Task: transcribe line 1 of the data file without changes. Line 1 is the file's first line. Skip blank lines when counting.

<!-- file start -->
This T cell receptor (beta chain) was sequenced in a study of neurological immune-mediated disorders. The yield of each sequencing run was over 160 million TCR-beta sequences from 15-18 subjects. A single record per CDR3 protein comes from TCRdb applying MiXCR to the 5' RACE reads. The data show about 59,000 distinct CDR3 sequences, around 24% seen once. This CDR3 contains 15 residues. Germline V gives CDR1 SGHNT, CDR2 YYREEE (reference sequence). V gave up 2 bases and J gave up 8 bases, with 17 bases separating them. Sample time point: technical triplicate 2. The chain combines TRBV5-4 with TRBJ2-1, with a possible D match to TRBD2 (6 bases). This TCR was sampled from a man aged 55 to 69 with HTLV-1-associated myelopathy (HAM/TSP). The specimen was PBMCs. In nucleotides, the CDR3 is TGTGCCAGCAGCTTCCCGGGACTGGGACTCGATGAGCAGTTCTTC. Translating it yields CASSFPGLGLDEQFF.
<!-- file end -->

This T cell receptor (beta chain) was sequenced in a study of neurological immune-mediated disorders. The yield of each sequencing run was over 160 million TCR-beta sequences from 15-18 subjects. A single record per CDR3 protein comes from TCRdb applying MiXCR to the 5' RACE reads. The data show about 59,000 distinct CDR3 sequences, around 24% seen once. This CDR3 contains 15 residues. Germline V gives CDR1 SGHNT, CDR2 YYREEE (reference sequence). V gave up 2 bases and J gave up 8 bases, with 17 bases separating them. Sample time point: technical triplicate 2. The chain combines TRBV5-4 with TRBJ2-1, with a possible D match to TRBD2 (6 bases). This TCR was sampled from a man aged 55 to 69 with HTLV-1-associated myelopathy (HAM/TSP). The specimen was PBMCs. In nucleotides, the CDR3 is TGTGCCAGCAGCTTCCCGGGACTGGGACTCGATGAGCAGTTCTTC. Translating it yields CASSFPGLGLDEQFF.